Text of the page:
Planning

Writer’s Block & How To Beat It

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When writers hear the words ‘writer’s block’, they think of a blank document and the blinking cursor of death. You could be there for minutes, hours or possible days (I seriously hope not!) at the same stage on your document with no words down and that deadline only drawing closer. It’s every writer’s nightmare.

Definition of Writer’s Block: “the condition of being unable to think of what to write or how to proceed with writing.”

If you do the research, you’ll find a vast amount of information in books and on the wide web about how to beat writer’s block, and sometimes this can get you lost in the labyrinth of knowledge.

I’ve put together some of the tips and pointers I believe to be the best out there for curing writer’s block. If you think your suffering from writer’s block, then give some of the tips below a try and I guarantee that you’ll be back writing like Shakespeare in no time!


Cures for Writer’s Block

  1. Read – Reading is the perfect way to get the creative juices flowing again. Seeing the pros and writing styles of your favorite authors will inspire you to get writing and enhance your own style.
  2. Go for a walk – Walking allows your brain to switch into the subconscious mode, which is the best state for creativity, thinking about the scene you want to write this way will help relax your mind and brainstorm ways of getting through that scene.
  3. Creative free-write – This is great when you are trying to slowly ease your way into writing. Don’t think about your scene, instead, write a description about anything that comes to mind. It could be about your labrador curled up in his bed lost in sleep, or about how the lady has a secret attraction towards the milk man. You choose.
  4. Write a different scene – You may be excited to write another scene that has more action or romance in it. If that’s the case, skip your current scene and write that instead. All is fine as long as you return to your original scene eventually.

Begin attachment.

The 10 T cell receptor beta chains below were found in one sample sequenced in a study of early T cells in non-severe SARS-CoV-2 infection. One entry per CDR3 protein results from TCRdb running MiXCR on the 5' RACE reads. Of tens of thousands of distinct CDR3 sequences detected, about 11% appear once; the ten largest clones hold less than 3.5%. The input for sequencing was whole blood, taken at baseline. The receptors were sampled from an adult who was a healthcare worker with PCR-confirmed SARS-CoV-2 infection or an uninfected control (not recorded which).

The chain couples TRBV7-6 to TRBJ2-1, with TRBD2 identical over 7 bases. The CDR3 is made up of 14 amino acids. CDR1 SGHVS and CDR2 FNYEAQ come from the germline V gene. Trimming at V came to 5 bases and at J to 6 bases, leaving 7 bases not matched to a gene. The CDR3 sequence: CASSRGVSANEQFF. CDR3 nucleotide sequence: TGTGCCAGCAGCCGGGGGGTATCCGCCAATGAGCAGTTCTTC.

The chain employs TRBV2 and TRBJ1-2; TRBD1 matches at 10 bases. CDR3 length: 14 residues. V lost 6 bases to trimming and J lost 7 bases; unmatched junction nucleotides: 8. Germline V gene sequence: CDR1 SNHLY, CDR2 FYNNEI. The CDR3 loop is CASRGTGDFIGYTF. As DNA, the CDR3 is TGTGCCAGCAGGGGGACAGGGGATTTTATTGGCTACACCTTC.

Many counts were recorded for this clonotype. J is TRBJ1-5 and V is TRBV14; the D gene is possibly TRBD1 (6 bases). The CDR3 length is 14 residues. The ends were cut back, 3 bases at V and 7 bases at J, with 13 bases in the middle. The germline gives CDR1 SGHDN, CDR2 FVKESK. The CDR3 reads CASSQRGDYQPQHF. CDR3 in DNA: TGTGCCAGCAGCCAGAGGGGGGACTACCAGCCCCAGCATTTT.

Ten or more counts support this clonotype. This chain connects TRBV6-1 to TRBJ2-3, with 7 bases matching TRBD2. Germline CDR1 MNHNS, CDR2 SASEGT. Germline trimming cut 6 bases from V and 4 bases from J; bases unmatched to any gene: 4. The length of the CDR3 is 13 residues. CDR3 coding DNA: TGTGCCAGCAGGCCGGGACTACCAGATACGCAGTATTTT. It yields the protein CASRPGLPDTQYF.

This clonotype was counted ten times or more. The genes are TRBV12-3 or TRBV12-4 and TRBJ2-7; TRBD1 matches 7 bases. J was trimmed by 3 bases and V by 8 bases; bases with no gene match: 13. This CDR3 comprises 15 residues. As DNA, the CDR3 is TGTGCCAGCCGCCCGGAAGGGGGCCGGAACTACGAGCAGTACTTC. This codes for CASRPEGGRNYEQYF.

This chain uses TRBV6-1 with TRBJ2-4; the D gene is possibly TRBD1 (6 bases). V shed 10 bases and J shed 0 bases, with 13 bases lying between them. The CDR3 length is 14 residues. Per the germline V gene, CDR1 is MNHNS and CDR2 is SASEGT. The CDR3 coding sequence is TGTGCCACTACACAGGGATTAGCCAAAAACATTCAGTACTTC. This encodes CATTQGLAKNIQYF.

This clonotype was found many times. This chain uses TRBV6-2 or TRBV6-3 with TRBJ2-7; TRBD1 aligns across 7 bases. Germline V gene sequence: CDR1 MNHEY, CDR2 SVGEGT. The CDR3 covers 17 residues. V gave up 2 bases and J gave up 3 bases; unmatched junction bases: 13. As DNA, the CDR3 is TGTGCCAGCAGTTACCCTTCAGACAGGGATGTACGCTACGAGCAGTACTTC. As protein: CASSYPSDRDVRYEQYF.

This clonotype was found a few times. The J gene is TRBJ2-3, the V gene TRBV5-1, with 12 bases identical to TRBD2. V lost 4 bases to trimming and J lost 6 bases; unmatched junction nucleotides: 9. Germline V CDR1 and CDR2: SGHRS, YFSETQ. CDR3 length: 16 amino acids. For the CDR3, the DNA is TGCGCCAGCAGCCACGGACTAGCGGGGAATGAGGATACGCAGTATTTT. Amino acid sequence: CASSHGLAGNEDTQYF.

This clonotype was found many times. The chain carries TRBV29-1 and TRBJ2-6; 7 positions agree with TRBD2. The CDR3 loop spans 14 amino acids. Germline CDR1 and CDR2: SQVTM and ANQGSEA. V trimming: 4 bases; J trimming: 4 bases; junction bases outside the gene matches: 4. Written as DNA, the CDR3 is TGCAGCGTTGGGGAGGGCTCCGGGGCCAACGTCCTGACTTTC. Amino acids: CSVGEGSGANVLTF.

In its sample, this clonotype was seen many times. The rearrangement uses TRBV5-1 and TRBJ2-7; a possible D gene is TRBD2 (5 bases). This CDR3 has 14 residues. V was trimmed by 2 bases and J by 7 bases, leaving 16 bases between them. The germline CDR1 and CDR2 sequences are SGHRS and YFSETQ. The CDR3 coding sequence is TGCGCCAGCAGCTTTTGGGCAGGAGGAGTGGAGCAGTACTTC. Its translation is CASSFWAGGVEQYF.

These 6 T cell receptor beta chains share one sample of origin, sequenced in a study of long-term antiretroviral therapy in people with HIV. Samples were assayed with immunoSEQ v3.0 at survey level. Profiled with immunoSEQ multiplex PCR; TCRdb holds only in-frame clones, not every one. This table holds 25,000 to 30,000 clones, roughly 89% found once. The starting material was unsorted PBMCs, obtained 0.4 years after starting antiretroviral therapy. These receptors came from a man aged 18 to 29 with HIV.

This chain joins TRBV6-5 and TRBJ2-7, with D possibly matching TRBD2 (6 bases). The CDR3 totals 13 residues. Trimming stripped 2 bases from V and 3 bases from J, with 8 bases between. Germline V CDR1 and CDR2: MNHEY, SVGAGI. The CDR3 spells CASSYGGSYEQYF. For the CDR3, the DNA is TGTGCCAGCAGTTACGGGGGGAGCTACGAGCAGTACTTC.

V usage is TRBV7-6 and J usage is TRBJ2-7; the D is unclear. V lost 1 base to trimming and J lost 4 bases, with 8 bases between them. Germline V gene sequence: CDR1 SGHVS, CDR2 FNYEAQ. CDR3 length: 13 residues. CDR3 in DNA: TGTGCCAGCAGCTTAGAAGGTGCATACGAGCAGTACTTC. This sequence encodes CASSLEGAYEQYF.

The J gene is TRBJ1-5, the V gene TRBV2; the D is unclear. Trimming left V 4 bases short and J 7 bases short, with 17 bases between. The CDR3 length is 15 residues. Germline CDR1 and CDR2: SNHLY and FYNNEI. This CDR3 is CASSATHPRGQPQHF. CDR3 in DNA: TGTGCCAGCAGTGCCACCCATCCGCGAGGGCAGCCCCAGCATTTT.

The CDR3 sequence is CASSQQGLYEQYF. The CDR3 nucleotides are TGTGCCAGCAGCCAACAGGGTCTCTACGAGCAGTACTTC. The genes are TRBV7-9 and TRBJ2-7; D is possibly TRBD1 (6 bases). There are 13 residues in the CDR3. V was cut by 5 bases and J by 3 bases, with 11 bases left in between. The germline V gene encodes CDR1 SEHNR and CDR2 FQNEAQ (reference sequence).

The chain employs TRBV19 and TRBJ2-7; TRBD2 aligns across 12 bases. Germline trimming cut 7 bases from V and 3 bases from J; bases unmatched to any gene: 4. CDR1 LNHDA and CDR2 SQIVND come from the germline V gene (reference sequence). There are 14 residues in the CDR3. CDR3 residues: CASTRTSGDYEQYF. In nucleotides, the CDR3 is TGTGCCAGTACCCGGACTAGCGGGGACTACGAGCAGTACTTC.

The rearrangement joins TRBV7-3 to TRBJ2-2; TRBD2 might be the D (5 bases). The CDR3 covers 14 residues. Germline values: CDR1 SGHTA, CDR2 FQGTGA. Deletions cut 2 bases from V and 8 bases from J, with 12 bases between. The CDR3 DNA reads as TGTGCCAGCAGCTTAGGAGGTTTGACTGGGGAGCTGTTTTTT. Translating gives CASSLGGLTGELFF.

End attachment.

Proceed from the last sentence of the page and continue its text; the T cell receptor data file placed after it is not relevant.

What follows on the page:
5. Listen to music – Playing music that matches the mood and tone of the scene you’re trying to write will encourage your excitement and slowly put you into the setting of that scene.
  6. Just write – Yes, the first 10-20 minutes may be painfully agonizing but you’ll get over that eventually. Remember, nothing lasts forever.
  7. Plan the night before – If you’re stuck in a rut because you genuinely don’t know what your next scene is about, then sometimes it helps to brainstorm it out the night before you actually write it. This way you won’t come to the desk without a plan of action.
  8. Get to know your characters more – This is a common one for me. I get engrossed in the story I’m writing and jump into it too soon before spending the time to learn who my characters are, ultimately, leading me into an unknown frenzy because I don’t have their unique personalities in mind, so I don’t know how to go about writing a scene from their perspective. Get to know your characters before you jump in.
  9. Talk it through with a friend – Sometimes just talking about it with a close friend or family will free you from your block. By simply talking about it out loud allows you to get your emotions out in the open about the scene.
  10. Other things could be on your mind – You could be bogged down by other things. If this is the case, take some time out to write them down on a piece of a paper and get them off your chest. Talk about why they’re bothering you and why it’s blocking you. Once you’ve done this, take a small break before returning to write again.

I wanted to add three really great quotes from well-known writers that whenever I read them, it gets me going and I just want to start writing without further hold-up. They are:

“We are all apprentices in a craft where no one ever becomes a master.” – Ernest Hemingway

“If a nation loses its storytellers, it loses its childhood.” – Peter Handke

“We’re past the age of heroes and hero kings. … Most of our lives are basically mundane and dull, and it’s up to the writer to find ways to make them interesting.” – John Updike

GOLDEN RULE: Know you’re not the only one going through this, you’re not alone and will get over it. 

If you like the content of this post, then please consider following my blog. I update this blog every two days with new content such as today’s post and I’m constantly on Twitter! Thank you so much for stopping by and spending a little bit of your time with me! 🙂

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